Before I launch into “A spot of bother”, I think having the blurb at the back will be useful:
At fifty-seven, George is settling down to a comfortable retirement, building a shed in his garden, reading historical novels, listening to a bit of light jazz. Then Katie, his unpredictable daughter, announces that she is getting remarried, to Ray. Her family is not pleased – as her brother Jamie observes, Ray has ‘strangler’s hands’. Katie can’t decide if she loves Ray, or loves the way he cared for her son Jacob, and her mother Jean is a bit put by the way the wedding planning gets in the way of her affair with one of her husband’s former colleagues. And the tidy, pleasant life Jamie has created crumbles when he fails to invite his lover, Tony, to the dreaded nuptials.
Unnoticed in the uproar, George discovers a sinister lesion on his hip, and quietly begins to lose his mind
Well I can safely start by saying that these sorts of books are not usually my thing, and I have almost finished it, but I feel like I want to write about it now. I like sci-fi, fantasy, mystery and an element of discovery. This book just seemed like a story about chaos unfolding within a family.
But I felt that it was a journey of discovery in its own right. The relationship between George, his wife Jean and her lover, David provides an insight into the relationships of the elderly that I haven’t had before. The self reflectiveness of Katie (George’s daughter), her concern for her son, Jacob and the relationship with soon-to-be-husband, Ray, is also interesting. But what I love most is how there are character clashes. For example George, as a middle class retired man, and Ray as a “working” class man from up north, a typical “bloke” who is big and all; one of my favourite passages in expressing their relationship is:
“[...]Ray had run his finger along the rack of CDs above the television and said, ‘So you’re a jazz fan, Mr Hall [meaning George]‘, and George had felt as if Ray unearthed a stack of pornographic magazines.”
I found it an amusing read, giving me a chuckle here and there, but as it progressed the mood slowly got darker and I felt a genuine pity, for George in particular, when he does to seemingly begin losing his mind.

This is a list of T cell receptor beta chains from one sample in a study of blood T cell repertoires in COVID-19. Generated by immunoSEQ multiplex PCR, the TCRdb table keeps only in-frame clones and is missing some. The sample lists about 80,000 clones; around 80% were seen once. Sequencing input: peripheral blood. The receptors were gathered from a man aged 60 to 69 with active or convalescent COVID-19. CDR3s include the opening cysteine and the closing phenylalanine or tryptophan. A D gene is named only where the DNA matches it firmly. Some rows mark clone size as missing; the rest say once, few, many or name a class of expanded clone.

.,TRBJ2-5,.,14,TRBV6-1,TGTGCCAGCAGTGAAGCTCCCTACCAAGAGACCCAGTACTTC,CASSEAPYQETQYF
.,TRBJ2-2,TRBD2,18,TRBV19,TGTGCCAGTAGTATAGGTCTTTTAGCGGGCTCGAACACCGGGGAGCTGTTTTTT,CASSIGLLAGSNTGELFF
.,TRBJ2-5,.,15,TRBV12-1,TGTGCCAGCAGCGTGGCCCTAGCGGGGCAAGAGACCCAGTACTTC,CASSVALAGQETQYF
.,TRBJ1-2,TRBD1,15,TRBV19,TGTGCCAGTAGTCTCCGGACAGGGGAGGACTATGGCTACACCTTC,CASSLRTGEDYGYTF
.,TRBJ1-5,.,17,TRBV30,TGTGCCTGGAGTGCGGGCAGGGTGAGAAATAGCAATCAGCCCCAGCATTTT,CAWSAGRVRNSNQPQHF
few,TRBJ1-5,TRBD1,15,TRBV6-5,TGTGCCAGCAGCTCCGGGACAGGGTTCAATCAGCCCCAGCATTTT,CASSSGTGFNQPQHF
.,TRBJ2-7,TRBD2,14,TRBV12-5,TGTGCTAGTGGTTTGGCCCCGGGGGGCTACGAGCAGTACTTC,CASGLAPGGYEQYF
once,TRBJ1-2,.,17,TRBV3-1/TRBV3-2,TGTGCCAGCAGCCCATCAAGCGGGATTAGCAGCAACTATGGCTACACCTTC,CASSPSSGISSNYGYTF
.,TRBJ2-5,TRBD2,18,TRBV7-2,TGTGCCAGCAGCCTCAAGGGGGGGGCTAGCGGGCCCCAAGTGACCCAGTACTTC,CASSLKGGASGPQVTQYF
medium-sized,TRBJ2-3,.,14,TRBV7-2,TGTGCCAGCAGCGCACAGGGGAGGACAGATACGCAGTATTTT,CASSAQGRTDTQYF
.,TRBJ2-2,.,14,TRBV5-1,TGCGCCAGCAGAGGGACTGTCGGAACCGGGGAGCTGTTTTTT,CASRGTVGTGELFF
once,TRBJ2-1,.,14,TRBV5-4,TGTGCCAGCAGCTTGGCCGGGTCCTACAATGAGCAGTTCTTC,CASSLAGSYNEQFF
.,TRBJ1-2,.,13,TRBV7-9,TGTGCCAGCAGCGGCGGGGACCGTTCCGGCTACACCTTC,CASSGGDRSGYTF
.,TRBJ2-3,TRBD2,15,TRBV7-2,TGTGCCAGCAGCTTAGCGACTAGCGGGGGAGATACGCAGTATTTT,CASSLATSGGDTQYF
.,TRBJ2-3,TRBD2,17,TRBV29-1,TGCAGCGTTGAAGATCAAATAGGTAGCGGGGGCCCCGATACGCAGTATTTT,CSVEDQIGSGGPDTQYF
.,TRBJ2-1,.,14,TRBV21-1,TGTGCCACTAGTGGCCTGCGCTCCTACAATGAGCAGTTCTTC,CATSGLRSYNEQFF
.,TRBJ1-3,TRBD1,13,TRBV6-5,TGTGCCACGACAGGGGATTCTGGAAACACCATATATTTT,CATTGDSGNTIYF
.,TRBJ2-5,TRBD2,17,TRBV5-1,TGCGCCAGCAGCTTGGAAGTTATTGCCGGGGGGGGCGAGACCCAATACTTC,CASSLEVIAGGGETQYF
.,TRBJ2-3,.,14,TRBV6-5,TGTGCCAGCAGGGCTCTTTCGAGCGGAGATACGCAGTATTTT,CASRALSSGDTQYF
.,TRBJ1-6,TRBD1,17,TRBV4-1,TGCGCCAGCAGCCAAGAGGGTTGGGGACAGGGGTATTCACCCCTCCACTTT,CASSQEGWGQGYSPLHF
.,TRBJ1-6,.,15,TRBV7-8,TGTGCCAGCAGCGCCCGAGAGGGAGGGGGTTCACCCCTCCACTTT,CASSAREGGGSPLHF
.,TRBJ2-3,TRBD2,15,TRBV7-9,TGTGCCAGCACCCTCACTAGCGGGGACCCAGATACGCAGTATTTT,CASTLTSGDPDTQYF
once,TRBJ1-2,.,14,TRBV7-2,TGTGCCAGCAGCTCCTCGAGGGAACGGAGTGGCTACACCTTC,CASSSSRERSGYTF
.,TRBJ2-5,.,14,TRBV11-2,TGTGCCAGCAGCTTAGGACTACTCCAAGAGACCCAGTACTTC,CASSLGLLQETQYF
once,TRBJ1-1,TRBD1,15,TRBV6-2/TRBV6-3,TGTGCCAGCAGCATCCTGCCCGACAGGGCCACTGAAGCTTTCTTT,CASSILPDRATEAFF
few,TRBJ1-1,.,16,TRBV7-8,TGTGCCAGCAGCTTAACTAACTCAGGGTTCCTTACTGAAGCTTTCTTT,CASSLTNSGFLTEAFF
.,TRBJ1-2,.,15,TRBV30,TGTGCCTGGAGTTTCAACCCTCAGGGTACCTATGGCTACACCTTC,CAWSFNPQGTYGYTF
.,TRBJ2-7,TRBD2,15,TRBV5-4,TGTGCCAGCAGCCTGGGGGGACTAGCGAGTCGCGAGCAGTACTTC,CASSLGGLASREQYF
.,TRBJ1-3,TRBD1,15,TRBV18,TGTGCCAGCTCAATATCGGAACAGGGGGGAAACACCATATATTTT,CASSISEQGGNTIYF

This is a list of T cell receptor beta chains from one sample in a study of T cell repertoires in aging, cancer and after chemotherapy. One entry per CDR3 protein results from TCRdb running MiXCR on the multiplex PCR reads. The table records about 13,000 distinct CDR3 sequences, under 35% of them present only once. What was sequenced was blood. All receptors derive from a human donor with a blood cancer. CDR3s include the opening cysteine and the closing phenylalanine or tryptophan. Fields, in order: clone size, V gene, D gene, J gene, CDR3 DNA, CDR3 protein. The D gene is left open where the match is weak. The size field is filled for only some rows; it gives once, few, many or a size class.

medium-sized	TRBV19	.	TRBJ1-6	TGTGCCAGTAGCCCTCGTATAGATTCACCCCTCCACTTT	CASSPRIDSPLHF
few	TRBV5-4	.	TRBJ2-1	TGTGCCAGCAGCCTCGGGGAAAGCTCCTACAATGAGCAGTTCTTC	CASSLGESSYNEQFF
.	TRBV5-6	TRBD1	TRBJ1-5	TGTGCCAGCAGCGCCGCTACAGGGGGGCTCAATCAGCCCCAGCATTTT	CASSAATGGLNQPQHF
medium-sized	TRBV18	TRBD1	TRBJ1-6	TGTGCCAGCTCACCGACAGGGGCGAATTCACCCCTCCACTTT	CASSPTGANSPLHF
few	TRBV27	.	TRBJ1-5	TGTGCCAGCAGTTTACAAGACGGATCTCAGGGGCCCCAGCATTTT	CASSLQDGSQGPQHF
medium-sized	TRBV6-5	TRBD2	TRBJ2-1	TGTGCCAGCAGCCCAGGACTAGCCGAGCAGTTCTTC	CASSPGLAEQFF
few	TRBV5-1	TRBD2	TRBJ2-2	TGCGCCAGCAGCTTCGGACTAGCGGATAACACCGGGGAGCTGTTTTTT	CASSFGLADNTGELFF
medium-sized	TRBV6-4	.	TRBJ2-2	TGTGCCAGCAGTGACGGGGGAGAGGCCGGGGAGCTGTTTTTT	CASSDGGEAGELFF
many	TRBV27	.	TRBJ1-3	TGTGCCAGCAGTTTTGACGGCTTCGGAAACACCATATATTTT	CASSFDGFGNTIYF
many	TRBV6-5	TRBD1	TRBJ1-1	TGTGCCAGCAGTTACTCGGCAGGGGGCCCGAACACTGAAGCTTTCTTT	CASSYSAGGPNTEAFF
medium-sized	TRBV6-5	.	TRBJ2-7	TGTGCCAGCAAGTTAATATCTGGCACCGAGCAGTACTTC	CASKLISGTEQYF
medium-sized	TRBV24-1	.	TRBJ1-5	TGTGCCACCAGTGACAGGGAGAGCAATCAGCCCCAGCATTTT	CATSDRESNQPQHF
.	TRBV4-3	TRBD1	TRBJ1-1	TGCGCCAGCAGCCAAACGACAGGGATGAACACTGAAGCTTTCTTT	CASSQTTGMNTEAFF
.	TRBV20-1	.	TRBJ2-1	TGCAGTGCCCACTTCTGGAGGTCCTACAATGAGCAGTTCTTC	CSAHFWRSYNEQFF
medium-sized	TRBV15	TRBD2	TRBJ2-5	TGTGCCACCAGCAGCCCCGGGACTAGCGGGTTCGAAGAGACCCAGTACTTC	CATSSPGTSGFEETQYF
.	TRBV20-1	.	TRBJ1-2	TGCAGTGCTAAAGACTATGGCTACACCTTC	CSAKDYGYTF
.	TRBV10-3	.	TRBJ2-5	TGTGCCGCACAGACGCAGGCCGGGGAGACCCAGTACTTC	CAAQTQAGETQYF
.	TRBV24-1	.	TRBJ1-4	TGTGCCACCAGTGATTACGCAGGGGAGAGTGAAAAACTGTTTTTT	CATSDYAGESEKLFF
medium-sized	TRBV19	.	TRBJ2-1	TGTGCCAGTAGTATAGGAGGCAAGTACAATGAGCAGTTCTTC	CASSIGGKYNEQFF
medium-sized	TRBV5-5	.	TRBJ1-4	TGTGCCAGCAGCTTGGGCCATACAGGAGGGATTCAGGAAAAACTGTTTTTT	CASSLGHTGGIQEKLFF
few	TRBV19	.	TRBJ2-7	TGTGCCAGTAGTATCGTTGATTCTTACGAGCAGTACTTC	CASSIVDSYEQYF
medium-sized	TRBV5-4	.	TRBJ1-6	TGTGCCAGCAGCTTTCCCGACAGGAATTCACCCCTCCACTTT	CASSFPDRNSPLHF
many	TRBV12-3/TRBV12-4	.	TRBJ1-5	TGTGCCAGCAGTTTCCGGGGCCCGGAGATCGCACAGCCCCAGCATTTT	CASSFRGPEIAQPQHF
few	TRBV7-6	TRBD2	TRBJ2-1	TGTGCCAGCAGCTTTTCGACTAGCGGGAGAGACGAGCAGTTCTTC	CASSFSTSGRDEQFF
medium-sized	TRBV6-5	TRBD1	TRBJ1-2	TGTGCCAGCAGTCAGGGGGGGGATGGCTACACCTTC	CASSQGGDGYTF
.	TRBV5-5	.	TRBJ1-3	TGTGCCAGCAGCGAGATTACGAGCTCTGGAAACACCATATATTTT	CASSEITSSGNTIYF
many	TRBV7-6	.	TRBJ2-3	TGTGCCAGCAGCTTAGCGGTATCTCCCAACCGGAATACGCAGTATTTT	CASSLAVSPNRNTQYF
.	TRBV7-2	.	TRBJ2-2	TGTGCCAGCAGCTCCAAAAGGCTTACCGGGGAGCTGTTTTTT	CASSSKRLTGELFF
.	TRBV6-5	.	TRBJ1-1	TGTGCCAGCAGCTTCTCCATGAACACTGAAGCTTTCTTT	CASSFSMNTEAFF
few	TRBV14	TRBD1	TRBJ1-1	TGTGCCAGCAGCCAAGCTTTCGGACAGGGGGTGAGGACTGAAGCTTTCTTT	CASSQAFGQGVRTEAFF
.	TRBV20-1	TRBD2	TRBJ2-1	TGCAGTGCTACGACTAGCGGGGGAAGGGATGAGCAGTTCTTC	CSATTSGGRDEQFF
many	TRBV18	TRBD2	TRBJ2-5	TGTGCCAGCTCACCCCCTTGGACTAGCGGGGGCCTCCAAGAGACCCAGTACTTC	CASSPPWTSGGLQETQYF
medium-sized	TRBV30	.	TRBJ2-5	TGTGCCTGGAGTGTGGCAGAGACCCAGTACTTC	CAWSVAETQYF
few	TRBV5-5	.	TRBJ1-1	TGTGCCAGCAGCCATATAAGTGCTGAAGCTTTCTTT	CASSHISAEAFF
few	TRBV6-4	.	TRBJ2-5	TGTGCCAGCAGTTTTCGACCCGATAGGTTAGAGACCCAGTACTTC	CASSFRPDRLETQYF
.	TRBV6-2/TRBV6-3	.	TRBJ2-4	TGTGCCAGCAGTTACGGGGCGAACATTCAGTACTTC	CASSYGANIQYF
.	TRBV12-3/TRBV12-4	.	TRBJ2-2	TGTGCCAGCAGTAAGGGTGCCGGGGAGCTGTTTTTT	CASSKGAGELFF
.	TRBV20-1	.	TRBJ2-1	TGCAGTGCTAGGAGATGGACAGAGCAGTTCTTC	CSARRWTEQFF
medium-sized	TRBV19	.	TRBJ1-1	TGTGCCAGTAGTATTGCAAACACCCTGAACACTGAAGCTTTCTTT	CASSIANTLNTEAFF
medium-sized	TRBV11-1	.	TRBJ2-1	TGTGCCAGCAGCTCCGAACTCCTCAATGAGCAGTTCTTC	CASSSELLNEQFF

But the most interesting journey of discovery when it comes to relationships is that of Jamie and his homosexuality. How the relationship plays out between himself and his lover, Tony, is intriguing because we always assign roles and stereotypes to males and females in relationships. But in a homosexual relationship, there is an element of mystery, especially if you had not experienced them yourself. I know that the homosexual community have romantic, sexual and even platonic relationships, just like the heterosexual community, but I never really had a close friend who was gay who would tell me about what it was like. I never really talked about it in detail to anyone, and I don’t think it was taboo for me, it was just that I, as a curious person, never had the opportunity.
This book ended up taking me by surprise with its own little journey of discovery, it was something that I thought would be mediocre for me but it turned out to be an excellent read and I can almost imagine it being played out like a film. The structure of the chapters, which simply represent scenes, really helps in achieving this and makes it much more enjoyable. But if you do plan to read chapter by chapter, then that does not really work, as some “scenes” are quite short (from less than a page to about three to four pages). The simple descriptions of what the characters do as they think, whether they put the kettle on or make some toast, is a really nice and subtle detail, not too overdone. I think I may have learned a thing or two about writing from reading this particular one. I definitely recommend it.
Now if you will excuse me, I am going to go back and finish it off!